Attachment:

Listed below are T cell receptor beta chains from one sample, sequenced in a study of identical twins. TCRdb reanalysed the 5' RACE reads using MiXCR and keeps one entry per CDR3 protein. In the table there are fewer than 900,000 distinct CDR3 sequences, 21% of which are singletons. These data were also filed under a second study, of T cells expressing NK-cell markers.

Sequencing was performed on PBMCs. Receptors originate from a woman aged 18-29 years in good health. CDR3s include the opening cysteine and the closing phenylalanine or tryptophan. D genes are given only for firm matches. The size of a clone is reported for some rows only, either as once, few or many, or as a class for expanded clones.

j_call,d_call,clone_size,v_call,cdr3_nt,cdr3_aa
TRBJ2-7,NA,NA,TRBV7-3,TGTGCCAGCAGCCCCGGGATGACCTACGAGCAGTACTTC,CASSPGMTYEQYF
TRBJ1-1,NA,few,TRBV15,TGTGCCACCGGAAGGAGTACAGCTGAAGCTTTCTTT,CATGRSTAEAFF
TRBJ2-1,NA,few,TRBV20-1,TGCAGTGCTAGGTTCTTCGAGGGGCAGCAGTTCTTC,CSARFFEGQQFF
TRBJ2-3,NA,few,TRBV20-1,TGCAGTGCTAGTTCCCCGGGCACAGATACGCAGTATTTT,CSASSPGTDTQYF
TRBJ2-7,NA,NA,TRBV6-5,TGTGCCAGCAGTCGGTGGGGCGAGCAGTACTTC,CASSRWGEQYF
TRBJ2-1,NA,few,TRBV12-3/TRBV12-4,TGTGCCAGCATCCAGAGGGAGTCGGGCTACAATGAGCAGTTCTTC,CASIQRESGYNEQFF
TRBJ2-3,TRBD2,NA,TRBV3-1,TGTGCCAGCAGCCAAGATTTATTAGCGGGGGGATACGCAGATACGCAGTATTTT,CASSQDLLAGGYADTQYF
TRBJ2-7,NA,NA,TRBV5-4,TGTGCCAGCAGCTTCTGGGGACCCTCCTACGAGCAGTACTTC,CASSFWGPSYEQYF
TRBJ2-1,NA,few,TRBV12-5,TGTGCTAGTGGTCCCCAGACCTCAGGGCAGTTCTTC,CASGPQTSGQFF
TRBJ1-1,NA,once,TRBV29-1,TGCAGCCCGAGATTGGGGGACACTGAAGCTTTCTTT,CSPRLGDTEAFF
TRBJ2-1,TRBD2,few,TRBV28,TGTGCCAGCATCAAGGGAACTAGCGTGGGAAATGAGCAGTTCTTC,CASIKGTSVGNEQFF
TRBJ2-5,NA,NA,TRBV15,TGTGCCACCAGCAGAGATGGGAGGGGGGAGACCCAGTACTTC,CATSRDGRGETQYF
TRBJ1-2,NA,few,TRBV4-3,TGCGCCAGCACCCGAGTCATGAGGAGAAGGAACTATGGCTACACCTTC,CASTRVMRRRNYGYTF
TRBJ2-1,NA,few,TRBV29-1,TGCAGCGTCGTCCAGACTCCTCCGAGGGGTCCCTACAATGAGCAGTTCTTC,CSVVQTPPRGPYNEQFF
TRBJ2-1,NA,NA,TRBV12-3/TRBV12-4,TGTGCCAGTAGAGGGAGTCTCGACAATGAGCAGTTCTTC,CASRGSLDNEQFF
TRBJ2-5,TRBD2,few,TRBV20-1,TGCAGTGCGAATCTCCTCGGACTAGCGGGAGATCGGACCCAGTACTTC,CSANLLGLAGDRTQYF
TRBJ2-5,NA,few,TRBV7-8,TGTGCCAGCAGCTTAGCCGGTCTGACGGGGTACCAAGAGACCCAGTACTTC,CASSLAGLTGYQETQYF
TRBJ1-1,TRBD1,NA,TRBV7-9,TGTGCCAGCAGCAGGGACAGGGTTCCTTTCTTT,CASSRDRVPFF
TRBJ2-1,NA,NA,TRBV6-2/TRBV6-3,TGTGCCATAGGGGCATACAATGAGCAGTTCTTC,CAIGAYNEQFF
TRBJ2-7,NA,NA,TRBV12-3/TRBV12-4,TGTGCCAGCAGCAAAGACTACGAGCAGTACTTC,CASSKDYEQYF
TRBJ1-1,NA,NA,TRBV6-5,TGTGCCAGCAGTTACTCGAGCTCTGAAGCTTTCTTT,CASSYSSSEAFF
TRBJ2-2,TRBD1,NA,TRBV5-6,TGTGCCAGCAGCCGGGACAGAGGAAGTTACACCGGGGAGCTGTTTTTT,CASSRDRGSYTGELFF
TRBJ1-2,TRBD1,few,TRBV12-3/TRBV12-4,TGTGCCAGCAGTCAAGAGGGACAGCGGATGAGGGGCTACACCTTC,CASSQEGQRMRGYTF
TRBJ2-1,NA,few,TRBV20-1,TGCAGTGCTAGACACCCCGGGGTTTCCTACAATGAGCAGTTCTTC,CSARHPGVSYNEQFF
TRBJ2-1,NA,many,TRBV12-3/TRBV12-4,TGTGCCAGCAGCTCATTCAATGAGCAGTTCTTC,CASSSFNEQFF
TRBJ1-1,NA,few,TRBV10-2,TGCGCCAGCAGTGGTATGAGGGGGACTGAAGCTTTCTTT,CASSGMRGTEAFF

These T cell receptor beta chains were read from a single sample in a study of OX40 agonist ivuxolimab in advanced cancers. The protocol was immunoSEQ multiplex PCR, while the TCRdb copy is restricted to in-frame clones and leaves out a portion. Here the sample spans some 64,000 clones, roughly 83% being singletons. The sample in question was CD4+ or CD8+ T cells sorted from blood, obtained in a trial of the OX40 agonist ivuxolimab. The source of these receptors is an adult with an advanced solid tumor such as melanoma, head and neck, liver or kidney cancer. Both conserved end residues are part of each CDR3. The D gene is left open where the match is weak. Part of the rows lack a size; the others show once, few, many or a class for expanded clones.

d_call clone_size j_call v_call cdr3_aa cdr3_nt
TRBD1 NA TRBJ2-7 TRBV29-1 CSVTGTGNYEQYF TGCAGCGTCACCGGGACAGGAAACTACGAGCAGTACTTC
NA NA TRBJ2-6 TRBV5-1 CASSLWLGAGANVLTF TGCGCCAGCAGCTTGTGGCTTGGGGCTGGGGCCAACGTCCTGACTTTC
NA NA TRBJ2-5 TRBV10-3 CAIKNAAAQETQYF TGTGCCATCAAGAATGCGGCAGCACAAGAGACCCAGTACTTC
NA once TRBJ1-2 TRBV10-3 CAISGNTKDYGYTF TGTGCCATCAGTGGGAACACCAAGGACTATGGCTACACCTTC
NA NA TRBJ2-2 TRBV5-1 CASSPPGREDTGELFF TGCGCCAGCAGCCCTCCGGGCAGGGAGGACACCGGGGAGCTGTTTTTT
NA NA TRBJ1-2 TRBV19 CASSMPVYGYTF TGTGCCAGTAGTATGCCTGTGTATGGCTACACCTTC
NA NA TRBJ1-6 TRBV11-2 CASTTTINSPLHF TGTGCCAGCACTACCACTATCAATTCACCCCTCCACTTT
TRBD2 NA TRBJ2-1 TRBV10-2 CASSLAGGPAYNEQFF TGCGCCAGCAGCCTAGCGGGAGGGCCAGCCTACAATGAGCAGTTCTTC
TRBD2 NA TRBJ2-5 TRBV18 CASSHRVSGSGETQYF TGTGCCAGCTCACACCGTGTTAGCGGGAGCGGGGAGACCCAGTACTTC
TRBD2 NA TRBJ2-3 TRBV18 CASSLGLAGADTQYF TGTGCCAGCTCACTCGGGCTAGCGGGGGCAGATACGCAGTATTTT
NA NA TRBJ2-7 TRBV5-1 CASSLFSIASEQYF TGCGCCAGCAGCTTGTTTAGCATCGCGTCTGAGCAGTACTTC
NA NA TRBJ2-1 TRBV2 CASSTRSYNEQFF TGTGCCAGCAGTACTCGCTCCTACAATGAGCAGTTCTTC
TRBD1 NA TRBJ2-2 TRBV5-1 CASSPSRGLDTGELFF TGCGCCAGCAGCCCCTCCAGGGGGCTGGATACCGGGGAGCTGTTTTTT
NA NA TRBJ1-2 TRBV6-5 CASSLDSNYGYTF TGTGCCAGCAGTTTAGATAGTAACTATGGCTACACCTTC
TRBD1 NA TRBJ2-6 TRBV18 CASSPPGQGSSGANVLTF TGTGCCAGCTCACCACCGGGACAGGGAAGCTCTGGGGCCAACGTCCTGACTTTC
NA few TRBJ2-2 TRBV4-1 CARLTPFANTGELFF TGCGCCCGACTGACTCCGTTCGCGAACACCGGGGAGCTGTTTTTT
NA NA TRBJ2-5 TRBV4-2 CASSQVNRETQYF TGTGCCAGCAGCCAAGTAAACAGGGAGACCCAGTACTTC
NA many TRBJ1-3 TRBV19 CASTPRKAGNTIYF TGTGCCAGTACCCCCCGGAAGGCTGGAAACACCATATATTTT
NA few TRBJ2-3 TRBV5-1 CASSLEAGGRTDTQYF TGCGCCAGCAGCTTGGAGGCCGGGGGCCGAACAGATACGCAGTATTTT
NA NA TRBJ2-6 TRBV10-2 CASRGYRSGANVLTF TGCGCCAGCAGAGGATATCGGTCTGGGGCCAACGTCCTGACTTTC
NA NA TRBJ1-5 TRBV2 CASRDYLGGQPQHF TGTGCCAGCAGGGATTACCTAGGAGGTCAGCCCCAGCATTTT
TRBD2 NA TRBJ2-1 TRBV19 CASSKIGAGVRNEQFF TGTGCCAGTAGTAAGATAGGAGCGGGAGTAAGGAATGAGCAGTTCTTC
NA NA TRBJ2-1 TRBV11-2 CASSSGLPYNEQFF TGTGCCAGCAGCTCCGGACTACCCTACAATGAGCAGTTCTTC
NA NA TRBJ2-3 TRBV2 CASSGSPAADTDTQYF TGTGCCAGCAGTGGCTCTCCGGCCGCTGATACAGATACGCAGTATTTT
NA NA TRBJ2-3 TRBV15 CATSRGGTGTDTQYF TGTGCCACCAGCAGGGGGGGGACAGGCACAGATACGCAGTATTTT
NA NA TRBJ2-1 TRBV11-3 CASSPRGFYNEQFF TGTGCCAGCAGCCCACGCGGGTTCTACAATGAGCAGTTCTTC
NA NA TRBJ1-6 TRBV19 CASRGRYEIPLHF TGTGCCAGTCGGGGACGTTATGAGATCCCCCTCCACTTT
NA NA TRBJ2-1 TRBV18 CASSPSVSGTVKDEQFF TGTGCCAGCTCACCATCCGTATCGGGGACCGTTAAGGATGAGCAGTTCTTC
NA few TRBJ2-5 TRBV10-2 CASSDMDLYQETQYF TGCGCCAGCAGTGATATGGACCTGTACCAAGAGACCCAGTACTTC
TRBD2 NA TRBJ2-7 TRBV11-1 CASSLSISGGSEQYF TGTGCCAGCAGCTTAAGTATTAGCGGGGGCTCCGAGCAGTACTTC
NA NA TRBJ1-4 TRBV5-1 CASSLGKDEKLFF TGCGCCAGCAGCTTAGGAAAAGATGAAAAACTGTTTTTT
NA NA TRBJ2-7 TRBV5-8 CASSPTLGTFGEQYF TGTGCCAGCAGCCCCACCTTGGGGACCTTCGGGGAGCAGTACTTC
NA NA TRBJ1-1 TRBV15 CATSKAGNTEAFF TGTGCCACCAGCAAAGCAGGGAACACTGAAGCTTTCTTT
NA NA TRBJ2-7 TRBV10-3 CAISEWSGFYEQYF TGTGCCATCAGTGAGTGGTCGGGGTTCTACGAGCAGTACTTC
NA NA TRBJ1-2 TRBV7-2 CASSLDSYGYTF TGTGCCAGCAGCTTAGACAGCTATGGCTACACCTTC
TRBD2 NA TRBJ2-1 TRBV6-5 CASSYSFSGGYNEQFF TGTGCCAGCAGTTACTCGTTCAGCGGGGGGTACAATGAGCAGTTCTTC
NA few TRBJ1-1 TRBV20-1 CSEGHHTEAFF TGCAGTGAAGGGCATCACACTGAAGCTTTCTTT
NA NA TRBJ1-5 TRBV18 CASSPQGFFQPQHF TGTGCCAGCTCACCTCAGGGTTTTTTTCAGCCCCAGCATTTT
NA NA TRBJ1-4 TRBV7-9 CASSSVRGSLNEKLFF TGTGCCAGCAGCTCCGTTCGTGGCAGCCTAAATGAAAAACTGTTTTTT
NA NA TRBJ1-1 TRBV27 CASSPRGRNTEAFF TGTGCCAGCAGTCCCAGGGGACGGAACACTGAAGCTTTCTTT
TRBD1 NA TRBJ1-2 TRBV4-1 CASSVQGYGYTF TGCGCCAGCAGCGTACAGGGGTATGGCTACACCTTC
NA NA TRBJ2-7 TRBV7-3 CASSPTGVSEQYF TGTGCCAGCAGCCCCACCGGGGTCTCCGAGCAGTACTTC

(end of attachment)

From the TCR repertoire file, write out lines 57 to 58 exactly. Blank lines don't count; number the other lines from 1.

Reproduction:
NA NA TRBJ2-1 TRBV11-3 CASSPRGFYNEQFF TGTGCCAGCAGCCCACGCGGGTTCTACAATGAGCAGTTCTTC
NA NA TRBJ1-6 TRBV19 CASRGRYEIPLHF TGTGCCAGTCGGGGACGTTATGAGATCCCCCTCCACTTT